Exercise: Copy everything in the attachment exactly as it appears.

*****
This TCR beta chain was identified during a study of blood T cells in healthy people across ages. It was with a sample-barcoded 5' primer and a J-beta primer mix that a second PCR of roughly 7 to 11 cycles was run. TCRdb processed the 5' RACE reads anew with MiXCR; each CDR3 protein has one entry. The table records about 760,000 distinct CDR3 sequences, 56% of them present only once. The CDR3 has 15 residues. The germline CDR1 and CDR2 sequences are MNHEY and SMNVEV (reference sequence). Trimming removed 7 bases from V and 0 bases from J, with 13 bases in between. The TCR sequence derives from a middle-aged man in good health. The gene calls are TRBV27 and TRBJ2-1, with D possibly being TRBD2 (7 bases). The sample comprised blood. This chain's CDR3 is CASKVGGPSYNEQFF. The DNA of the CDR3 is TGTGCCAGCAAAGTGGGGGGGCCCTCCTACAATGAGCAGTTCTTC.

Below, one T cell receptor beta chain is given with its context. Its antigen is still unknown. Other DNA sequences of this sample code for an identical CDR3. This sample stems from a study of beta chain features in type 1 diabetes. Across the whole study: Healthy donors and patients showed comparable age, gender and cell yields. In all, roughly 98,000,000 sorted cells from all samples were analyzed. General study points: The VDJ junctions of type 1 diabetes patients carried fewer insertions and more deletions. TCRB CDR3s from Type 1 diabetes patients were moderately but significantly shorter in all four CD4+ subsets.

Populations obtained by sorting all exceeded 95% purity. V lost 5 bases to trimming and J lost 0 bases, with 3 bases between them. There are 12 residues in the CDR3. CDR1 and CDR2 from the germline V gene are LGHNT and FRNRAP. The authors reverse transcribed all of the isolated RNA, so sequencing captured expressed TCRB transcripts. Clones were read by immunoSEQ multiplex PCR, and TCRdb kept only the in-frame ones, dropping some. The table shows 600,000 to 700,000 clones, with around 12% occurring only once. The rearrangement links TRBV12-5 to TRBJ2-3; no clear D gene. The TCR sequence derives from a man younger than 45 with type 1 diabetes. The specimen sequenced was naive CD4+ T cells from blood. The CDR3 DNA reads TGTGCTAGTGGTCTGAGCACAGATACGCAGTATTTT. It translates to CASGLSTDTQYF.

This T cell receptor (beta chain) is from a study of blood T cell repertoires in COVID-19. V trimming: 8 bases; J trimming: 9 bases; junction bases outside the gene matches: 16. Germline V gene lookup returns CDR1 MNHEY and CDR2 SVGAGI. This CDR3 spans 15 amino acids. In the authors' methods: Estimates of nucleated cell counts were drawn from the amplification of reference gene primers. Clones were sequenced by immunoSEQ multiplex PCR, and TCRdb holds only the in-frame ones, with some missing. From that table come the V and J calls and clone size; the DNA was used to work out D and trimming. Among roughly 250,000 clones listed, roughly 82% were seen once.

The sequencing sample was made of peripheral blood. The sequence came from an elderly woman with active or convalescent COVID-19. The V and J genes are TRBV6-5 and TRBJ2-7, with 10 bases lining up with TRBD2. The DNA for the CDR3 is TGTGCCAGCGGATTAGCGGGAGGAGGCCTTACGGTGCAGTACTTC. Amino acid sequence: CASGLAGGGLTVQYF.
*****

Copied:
This TCR beta chain was identified during a study of blood T cells in healthy people across ages. It was with a sample-barcoded 5' primer and a J-beta primer mix that a second PCR of roughly 7 to 11 cycles was run. TCRdb processed the 5' RACE reads anew with MiXCR; each CDR3 protein has one entry. The table records about 760,000 distinct CDR3 sequences, 56% of them present only once. The CDR3 has 15 residues. The germline CDR1 and CDR2 sequences are MNHEY and SMNVEV (reference sequence). Trimming removed 7 bases from V and 0 bases from J, with 13 bases in between. The TCR sequence derives from a middle-aged man in good health. The gene calls are TRBV27 and TRBJ2-1, with D possibly being TRBD2 (7 bases). The sample comprised blood. This chain's CDR3 is CASKVGGPSYNEQFF. The DNA of the CDR3 is TGTGCCAGCAAAGTGGGGGGGCCCTCCTACAATGAGCAGTTCTTC.

Below, one T cell receptor beta chain is given with its context. Its antigen is still unknown. Other DNA sequences of this sample code for an identical CDR3. This sample stems from a study of beta chain features in type 1 diabetes. Across the whole study: Healthy donors and patients showed comparable age, gender and cell yields. In all, roughly 98,000,000 sorted cells from all samples were analyzed. General study points: The VDJ junctions of type 1 diabetes patients carried fewer insertions and more deletions. TCRB CDR3s from Type 1 diabetes patients were moderately but significantly shorter in all four CD4+ subsets.

Populations obtained by sorting all exceeded 95% purity. V lost 5 bases to trimming and J lost 0 bases, with 3 bases between them. There are 12 residues in the CDR3. CDR1 and CDR2 from the germline V gene are LGHNT and FRNRAP. The authors reverse transcribed all of the isolated RNA, so sequencing captured expressed TCRB transcripts. Clones were read by immunoSEQ multiplex PCR, and TCRdb kept only the in-frame ones, dropping some. The table shows 600,000 to 700,000 clones, with around 12% occurring only once. The rearrangement links TRBV12-5 to TRBJ2-3; no clear D gene. The TCR sequence derives from a man younger than 45 with type 1 diabetes. The specimen sequenced was naive CD4+ T cells from blood. The CDR3 DNA reads TGTGCTAGTGGTCTGAGCACAGATACGCAGTATTTT. It translates to CASGLSTDTQYF.

This T cell receptor (beta chain) is from a study of blood T cell repertoires in COVID-19. V trimming: 8 bases; J trimming: 9 bases; junction bases outside the gene matches: 16. Germline V gene lookup returns CDR1 MNHEY and CDR2 SVGAGI. This CDR3 spans 15 amino acids. In the authors' methods: Estimates of nucleated cell counts were drawn from the amplification of reference gene primers. Clones were sequenced by immunoSEQ multiplex PCR, and TCRdb holds only the in-frame ones, with some missing. From that table come the V and J calls and clone size; the DNA was used to work out D and trimming. Among roughly 250,000 clones listed, roughly 82% were seen once.

The sequencing sample was made of peripheral blood. The sequence came from an elderly woman with active or convalescent COVID-19. The V and J genes are TRBV6-5 and TRBJ2-7, with 10 bases lining up with TRBD2. The DNA for the CDR3 is TGTGCCAGCGGATTAGCGGGAGGAGGCCTTACGGTGCAGTACTTC. Amino acid sequence: CASGLAGGGLTVQYF.